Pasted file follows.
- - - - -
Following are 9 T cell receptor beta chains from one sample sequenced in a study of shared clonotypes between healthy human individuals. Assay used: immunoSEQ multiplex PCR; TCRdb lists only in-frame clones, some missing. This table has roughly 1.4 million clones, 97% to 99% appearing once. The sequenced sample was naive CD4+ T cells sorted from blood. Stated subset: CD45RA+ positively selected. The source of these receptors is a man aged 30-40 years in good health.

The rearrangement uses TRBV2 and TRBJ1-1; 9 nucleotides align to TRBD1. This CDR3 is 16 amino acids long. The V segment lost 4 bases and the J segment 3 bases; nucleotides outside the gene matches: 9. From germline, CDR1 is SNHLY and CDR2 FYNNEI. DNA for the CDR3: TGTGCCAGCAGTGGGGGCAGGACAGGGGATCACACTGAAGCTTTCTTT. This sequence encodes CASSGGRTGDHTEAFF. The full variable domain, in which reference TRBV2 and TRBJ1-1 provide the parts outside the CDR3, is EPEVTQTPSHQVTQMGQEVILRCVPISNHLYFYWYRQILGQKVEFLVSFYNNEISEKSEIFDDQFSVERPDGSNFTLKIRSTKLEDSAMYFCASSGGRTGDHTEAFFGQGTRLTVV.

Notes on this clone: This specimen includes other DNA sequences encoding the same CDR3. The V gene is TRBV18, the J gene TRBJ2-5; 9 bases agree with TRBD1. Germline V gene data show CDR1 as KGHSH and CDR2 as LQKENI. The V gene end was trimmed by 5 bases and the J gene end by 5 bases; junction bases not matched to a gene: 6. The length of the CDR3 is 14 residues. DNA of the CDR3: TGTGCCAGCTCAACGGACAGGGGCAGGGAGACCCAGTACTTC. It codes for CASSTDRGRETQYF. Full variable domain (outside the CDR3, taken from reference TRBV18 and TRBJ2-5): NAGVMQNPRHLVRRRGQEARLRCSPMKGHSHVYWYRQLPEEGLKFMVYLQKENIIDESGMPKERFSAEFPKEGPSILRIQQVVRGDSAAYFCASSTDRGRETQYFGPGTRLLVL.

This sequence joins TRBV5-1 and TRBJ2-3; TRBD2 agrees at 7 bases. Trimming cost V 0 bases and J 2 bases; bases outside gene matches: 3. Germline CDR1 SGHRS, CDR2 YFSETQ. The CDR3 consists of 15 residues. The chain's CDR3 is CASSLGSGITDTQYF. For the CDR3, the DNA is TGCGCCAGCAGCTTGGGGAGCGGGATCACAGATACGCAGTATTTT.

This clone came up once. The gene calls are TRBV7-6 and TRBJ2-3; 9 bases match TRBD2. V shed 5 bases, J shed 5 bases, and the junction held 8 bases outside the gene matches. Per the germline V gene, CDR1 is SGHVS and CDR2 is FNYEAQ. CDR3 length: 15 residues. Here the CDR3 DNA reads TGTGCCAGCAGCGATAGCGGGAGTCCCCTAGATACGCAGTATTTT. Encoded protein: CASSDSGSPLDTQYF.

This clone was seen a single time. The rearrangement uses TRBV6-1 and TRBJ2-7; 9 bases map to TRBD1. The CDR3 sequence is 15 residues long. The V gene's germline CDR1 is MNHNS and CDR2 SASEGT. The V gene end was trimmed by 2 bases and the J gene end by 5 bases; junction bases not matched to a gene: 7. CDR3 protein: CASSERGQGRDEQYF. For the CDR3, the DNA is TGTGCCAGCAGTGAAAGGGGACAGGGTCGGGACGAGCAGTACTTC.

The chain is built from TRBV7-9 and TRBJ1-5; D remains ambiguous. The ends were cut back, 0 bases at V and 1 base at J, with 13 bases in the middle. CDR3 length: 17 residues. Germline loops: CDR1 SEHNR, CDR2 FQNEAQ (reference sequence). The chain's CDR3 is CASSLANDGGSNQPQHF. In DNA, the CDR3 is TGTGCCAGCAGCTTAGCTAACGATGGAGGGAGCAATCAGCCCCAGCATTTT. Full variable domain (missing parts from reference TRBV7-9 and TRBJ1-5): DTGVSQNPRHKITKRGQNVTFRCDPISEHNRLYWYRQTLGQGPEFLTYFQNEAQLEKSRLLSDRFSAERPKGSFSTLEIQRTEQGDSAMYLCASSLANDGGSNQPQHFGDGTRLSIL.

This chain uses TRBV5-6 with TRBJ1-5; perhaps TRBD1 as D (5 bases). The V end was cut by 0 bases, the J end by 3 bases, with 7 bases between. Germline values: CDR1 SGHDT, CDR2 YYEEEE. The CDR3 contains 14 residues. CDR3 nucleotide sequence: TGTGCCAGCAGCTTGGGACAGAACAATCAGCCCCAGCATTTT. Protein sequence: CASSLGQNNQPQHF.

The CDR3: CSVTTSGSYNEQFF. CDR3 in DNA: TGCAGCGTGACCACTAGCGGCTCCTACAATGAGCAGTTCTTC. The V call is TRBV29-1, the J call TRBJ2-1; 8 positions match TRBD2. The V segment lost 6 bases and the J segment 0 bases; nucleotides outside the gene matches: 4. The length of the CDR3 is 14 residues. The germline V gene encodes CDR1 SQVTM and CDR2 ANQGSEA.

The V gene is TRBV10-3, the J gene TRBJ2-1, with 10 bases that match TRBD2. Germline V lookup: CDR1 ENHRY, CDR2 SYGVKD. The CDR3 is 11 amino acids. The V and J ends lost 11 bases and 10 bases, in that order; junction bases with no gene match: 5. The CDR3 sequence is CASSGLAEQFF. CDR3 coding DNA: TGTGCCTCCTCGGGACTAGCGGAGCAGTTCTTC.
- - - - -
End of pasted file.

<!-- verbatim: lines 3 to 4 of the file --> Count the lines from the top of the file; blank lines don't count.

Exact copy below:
Notes on this clone: This specimen includes other DNA sequences encoding the same CDR3. The V gene is TRBV18, the J gene TRBJ2-5; 9 bases agree with TRBD1. Germline V gene data show CDR1 as KGHSH and CDR2 as LQKENI. The V gene end was trimmed by 5 bases and the J gene end by 5 bases; junction bases not matched to a gene: 6. The length of the CDR3 is 14 residues. DNA of the CDR3: TGTGCCAGCTCAACGGACAGGGGCAGGGAGACCCAGTACTTC. It codes for CASSTDRGRETQYF. Full variable domain (outside the CDR3, taken from reference TRBV18 and TRBJ2-5): NAGVMQNPRHLVRRRGQEARLRCSPMKGHSHVYWYRQLPEEGLKFMVYLQKENIIDESGMPKERFSAEFPKEGPSILRIQQVVRGDSAAYFCASSTDRGRETQYFGPGTRLLVL.

This sequence joins TRBV5-1 and TRBJ2-3; TRBD2 agrees at 7 bases. Trimming cost V 0 bases and J 2 bases; bases outside gene matches: 3. Germline CDR1 SGHRS, CDR2 YFSETQ. The CDR3 consists of 15 residues. The chain's CDR3 is CASSLGSGITDTQYF. For the CDR3, the DNA is TGCGCCAGCAGCTTGGGGAGCGGGATCACAGATACGCAGTATTTT.